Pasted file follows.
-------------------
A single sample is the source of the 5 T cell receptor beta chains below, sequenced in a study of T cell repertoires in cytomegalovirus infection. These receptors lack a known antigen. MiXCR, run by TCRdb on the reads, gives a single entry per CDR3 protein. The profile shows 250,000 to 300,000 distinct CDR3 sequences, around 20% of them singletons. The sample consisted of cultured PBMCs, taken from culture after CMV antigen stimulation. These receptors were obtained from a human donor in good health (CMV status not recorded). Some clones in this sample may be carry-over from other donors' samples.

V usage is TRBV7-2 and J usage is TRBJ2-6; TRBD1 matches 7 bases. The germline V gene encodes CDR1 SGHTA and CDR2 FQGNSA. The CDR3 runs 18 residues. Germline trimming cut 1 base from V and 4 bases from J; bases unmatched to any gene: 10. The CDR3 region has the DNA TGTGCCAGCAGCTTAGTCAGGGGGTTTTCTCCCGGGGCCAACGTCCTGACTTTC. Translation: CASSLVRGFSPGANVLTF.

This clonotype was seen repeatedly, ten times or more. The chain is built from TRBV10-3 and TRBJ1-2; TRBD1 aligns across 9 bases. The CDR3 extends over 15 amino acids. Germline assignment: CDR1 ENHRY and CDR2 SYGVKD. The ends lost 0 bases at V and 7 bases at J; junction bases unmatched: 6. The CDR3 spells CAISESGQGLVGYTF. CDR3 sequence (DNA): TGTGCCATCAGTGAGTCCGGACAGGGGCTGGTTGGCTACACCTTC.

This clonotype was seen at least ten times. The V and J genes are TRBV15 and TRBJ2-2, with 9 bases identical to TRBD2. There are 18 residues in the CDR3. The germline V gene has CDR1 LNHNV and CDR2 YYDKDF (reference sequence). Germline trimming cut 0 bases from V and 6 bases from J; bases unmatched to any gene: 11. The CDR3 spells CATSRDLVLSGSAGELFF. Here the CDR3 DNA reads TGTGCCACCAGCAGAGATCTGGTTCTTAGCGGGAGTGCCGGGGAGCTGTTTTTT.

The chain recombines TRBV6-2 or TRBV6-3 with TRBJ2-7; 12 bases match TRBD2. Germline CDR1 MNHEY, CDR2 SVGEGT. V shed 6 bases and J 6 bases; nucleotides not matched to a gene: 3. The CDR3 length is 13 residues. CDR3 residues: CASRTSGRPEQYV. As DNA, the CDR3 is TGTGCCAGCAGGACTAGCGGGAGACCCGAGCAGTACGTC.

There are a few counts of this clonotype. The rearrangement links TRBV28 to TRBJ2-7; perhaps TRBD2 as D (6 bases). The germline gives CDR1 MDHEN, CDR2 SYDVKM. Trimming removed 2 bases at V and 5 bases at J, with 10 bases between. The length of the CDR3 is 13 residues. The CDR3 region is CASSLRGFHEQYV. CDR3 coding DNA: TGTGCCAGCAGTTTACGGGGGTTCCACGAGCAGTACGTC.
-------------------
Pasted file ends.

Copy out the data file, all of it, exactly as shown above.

A single sample is the source of the 5 T cell receptor beta chains below, sequenced in a study of T cell repertoires in cytomegalovirus infection. These receptors lack a known antigen. MiXCR, run by TCRdb on the reads, gives a single entry per CDR3 protein. The profile shows 250,000 to 300,000 distinct CDR3 sequences, around 20% of them singletons. The sample consisted of cultured PBMCs, taken from culture after CMV antigen stimulation. These receptors were obtained from a human donor in good health (CMV status not recorded). Some clones in this sample may be carry-over from other donors' samples.

V usage is TRBV7-2 and J usage is TRBJ2-6; TRBD1 matches 7 bases. The germline V gene encodes CDR1 SGHTA and CDR2 FQGNSA. The CDR3 runs 18 residues. Germline trimming cut 1 base from V and 4 bases from J; bases unmatched to any gene: 10. The CDR3 region has the DNA TGTGCCAGCAGCTTAGTCAGGGGGTTTTCTCCCGGGGCCAACGTCCTGACTTTC. Translation: CASSLVRGFSPGANVLTF.

This clonotype was seen repeatedly, ten times or more. The chain is built from TRBV10-3 and TRBJ1-2; TRBD1 aligns across 9 bases. The CDR3 extends over 15 amino acids. Germline assignment: CDR1 ENHRY and CDR2 SYGVKD. The ends lost 0 bases at V and 7 bases at J; junction bases unmatched: 6. The CDR3 spells CAISESGQGLVGYTF. CDR3 sequence (DNA): TGTGCCATCAGTGAGTCCGGACAGGGGCTGGTTGGCTACACCTTC.

This clonotype was seen at least ten times. The V and J genes are TRBV15 and TRBJ2-2, with 9 bases identical to TRBD2. There are 18 residues in the CDR3. The germline V gene has CDR1 LNHNV and CDR2 YYDKDF (reference sequence). Germline trimming cut 0 bases from V and 6 bases from J; bases unmatched to any gene: 11. The CDR3 spells CATSRDLVLSGSAGELFF. Here the CDR3 DNA reads TGTGCCACCAGCAGAGATCTGGTTCTTAGCGGGAGTGCCGGGGAGCTGTTTTTT.

The chain recombines TRBV6-2 or TRBV6-3 with TRBJ2-7; 12 bases match TRBD2. Germline CDR1 MNHEY, CDR2 SVGEGT. V shed 6 bases and J 6 bases; nucleotides not matched to a gene: 3. The CDR3 length is 13 residues. CDR3 residues: CASRTSGRPEQYV. As DNA, the CDR3 is TGTGCCAGCAGGACTAGCGGGAGACCCGAGCAGTACGTC.

There are a few counts of this clonotype. The rearrangement links TRBV28 to TRBJ2-7; perhaps TRBD2 as D (6 bases). The germline gives CDR1 MDHEN, CDR2 SYDVKM. Trimming removed 2 bases at V and 5 bases at J, with 10 bases between. The length of the CDR3 is 13 residues. The CDR3 region is CASSLRGFHEQYV. CDR3 coding DNA: TGTGCCAGCAGTTTACGGGGGTTCCACGAGCAGTACGTC.